Reality check is my weekly confessional. The good, bad, and ugly will go here so that I can just... be. Be real. Be authentic.
I went back to being a newbie at something this week, and I liked it. A lot.
I used to be someone who got so wound up with being uncertain of what's to come. Like I was trying to perfect something before I even did it. I do this still, but it usually manifests itself only when I feel like I am or should be an expert at it, and now I'm just upholding everyone's perceived expectation of me.
For example, I think I would still get really nervous and worry about a huge road cycling event that involves massive climbs. I would study the elevation map forever and understand exactly what effort I will need to undertake at which times during the ride. I can already hear myself saying "G, once we go around this bend, the biggest climb of the day will be waiting for us." Like reassuring her will help us both get through it easier. I do this because I'm supposed to be good at cycling. And I feel insecure because I worry that I won't be good at it, in those real moments of struggle.
However, there is something so innocent and easy about just being new. Brand spanking new. Never done it before. You're not expected to know, or to do, or to be. If you screw it up it's OK. If you fail, there's lots more chances. In fact, the worse you do, the more attention you probably get because all the people who know what they're doing will want to validate themselves by being the expert and extending themselves to help you.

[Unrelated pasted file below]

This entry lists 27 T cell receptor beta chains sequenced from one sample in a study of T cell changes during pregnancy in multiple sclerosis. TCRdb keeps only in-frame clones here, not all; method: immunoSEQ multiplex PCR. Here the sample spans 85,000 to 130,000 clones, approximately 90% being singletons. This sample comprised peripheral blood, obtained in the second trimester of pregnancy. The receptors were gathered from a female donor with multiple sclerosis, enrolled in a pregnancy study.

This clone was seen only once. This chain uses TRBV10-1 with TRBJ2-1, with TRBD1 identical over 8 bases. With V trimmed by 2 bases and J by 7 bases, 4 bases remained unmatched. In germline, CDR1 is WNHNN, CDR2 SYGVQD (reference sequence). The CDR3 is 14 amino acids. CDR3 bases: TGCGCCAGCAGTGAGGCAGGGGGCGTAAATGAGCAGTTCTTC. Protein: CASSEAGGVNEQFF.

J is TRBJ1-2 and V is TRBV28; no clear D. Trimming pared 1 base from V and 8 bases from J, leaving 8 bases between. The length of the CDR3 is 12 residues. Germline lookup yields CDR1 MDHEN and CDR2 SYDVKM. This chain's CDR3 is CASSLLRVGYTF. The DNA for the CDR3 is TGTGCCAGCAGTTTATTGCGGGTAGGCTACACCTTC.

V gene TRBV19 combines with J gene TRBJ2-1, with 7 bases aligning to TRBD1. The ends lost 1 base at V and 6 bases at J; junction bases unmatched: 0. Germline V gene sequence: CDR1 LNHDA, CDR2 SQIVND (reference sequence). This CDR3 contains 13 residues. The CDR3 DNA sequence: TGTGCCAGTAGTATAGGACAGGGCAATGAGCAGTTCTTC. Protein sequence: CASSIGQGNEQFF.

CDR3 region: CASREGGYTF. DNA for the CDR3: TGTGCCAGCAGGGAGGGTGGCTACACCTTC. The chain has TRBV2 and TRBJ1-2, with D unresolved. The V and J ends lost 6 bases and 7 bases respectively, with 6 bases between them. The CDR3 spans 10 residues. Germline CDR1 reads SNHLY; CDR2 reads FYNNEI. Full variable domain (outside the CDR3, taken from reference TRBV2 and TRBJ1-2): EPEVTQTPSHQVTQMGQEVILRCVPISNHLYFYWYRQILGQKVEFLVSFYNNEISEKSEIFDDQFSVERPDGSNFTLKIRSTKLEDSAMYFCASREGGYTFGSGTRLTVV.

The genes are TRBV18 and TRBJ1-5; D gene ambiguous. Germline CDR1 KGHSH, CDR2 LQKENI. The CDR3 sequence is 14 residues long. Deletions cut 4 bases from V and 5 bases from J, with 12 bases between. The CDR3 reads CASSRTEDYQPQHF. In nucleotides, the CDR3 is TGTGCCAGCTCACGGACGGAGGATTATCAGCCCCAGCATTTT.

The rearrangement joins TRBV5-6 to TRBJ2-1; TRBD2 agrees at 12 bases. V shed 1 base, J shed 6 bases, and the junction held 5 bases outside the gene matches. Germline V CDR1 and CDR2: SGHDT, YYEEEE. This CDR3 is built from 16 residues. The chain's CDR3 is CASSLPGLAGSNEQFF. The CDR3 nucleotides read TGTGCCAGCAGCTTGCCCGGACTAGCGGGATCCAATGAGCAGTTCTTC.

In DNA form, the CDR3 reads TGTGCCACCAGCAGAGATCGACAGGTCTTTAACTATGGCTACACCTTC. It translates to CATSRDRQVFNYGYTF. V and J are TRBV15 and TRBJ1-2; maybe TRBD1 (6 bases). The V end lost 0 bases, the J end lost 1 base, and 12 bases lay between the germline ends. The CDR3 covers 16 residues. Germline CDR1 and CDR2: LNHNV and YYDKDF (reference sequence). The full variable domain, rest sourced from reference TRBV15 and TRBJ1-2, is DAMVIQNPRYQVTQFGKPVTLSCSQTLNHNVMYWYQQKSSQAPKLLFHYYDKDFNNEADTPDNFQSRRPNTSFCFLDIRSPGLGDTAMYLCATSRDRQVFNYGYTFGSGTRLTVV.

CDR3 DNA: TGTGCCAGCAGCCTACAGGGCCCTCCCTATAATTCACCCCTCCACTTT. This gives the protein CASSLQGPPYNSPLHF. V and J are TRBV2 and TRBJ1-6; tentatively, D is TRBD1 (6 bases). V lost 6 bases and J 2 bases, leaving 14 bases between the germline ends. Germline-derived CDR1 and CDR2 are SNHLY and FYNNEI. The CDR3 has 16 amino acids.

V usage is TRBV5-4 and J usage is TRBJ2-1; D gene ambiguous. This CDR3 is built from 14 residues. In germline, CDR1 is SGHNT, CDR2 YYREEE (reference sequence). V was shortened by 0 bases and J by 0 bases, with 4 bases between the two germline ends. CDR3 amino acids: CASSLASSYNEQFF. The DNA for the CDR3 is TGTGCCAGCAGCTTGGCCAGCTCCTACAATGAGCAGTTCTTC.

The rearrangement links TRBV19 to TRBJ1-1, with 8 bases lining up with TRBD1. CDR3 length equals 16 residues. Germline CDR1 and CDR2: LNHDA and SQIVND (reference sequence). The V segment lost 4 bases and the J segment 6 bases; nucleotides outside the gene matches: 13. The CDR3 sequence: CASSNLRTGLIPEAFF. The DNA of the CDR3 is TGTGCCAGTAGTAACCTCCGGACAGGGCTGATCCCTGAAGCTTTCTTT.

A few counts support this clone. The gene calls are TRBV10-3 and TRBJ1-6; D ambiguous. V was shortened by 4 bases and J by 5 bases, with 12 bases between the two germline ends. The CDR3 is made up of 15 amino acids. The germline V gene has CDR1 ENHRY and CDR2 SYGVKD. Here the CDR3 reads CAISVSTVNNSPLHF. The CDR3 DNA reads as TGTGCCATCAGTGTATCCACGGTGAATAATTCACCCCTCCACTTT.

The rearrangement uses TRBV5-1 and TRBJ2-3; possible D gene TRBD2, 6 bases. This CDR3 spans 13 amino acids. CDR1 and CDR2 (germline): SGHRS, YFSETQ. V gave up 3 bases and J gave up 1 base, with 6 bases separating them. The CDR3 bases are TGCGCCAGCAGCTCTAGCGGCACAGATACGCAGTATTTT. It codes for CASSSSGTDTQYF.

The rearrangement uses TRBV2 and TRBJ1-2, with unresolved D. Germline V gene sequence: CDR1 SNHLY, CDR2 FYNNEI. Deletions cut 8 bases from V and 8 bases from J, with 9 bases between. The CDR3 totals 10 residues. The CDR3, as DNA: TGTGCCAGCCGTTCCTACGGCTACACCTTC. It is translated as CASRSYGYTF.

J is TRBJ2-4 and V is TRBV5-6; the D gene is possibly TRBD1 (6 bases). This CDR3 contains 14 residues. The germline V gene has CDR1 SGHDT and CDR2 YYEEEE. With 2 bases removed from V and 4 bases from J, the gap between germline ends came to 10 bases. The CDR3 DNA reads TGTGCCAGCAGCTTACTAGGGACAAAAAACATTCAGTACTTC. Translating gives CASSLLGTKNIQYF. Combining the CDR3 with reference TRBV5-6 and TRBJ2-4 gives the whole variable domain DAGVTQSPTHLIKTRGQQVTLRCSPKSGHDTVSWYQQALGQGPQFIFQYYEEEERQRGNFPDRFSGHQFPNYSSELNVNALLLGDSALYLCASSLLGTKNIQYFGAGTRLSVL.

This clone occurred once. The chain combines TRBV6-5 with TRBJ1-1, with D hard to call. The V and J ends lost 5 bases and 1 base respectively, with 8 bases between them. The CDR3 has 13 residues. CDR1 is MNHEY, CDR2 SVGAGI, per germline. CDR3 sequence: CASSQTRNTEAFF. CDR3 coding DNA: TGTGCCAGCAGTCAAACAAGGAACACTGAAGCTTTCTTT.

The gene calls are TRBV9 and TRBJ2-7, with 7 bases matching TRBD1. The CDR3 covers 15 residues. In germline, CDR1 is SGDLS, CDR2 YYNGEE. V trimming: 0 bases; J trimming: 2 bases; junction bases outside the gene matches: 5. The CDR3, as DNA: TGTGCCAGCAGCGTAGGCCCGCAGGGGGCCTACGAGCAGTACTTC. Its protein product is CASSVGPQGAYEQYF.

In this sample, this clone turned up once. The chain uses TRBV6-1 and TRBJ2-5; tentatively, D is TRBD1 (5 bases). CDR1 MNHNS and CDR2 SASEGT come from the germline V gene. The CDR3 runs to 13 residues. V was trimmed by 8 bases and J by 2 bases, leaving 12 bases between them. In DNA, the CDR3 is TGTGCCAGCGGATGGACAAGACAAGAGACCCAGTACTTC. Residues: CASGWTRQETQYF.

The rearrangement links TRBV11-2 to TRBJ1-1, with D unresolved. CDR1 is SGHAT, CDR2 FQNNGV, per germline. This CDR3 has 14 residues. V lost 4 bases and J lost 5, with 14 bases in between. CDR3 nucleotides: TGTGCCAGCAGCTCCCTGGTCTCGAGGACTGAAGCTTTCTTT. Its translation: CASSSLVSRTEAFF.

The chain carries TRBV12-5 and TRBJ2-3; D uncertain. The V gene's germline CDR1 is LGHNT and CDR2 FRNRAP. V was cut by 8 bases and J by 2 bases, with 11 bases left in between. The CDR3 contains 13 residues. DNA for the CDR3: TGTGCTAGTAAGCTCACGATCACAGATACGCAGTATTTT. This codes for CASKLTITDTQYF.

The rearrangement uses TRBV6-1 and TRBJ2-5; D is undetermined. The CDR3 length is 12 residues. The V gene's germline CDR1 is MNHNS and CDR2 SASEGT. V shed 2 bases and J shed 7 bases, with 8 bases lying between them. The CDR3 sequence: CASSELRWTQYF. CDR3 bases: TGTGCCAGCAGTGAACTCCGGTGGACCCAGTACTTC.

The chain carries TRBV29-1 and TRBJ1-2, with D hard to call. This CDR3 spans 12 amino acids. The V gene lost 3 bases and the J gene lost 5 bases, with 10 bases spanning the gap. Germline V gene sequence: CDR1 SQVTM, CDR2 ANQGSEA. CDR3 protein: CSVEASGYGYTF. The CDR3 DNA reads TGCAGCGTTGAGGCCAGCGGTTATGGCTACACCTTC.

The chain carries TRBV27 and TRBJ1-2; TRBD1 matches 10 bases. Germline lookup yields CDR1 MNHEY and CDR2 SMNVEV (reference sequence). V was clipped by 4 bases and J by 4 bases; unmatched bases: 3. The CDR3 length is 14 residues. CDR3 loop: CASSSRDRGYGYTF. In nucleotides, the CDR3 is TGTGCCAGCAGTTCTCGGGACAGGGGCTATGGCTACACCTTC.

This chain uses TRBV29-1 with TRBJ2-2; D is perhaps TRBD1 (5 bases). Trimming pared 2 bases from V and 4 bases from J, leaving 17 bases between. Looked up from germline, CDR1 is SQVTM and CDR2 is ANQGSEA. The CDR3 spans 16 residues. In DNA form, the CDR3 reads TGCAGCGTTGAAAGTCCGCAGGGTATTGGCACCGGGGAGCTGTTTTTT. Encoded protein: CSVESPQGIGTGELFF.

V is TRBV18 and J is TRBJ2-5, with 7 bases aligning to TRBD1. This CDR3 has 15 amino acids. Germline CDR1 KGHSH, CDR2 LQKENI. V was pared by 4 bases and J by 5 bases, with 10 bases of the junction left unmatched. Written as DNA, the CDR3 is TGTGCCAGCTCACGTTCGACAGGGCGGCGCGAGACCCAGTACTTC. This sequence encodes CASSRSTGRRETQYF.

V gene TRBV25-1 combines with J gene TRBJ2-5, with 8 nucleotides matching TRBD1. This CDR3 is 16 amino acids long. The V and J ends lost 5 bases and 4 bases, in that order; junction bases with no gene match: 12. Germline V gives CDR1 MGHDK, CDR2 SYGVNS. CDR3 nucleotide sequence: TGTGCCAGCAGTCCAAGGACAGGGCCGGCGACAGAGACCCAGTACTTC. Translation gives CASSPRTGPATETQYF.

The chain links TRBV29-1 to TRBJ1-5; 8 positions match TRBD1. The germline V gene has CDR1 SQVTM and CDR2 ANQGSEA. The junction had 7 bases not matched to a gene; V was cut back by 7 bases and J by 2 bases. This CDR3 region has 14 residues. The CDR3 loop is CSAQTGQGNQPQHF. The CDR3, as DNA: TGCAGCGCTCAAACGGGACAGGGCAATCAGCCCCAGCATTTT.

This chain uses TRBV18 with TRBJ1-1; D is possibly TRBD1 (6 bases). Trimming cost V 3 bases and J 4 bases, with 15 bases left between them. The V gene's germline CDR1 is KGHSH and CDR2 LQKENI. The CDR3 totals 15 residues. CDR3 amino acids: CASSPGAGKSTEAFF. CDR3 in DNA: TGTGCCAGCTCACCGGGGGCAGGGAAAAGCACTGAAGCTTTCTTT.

It's like playing dumb, but you're not really playing. Playing dumb is my favorite. I love to present as though I don't know anything just so that I can hear the mostly opinions and sometimes facts from everyone around me. At least half the time when I ask a question, I already know the answer (at least my reality of the answer, which is not necessarily right!) and I seek information from others at a raw point, where they are not influenced by my knowledge or opinion. And, because I am introverted, it's easy for me to keep my mouth shut and never reciprocate my own view. Unless I feel significantly offended by what's said in the first place, I suppose.
So back to not playing dumb... being new at something is so freeing because it's the one time you can seek to learn and be influenced by others where you have no established point of view and very little is expected. You're ready to be influenced greatly. Albeit cautiously, if you're me. You're set up for the maximum possible potential for growth.
Are you someone who hates to be new at things? I want to be new at everything every day. I guess I could set a mindset shift that would allow for more rejection of external expectations - which, really, is one benefit that I'm after. But, it's actually OK to not be new, to be an expert, or a semi-expert, or some variation of expert. It's also OK to be wrong.
If you're scared to be new, at a group fitness class, at a job, as a parent... just remember it's the best place to be. There's so much learning to be done. And growth is the most potent when you already know that you don't know a thing.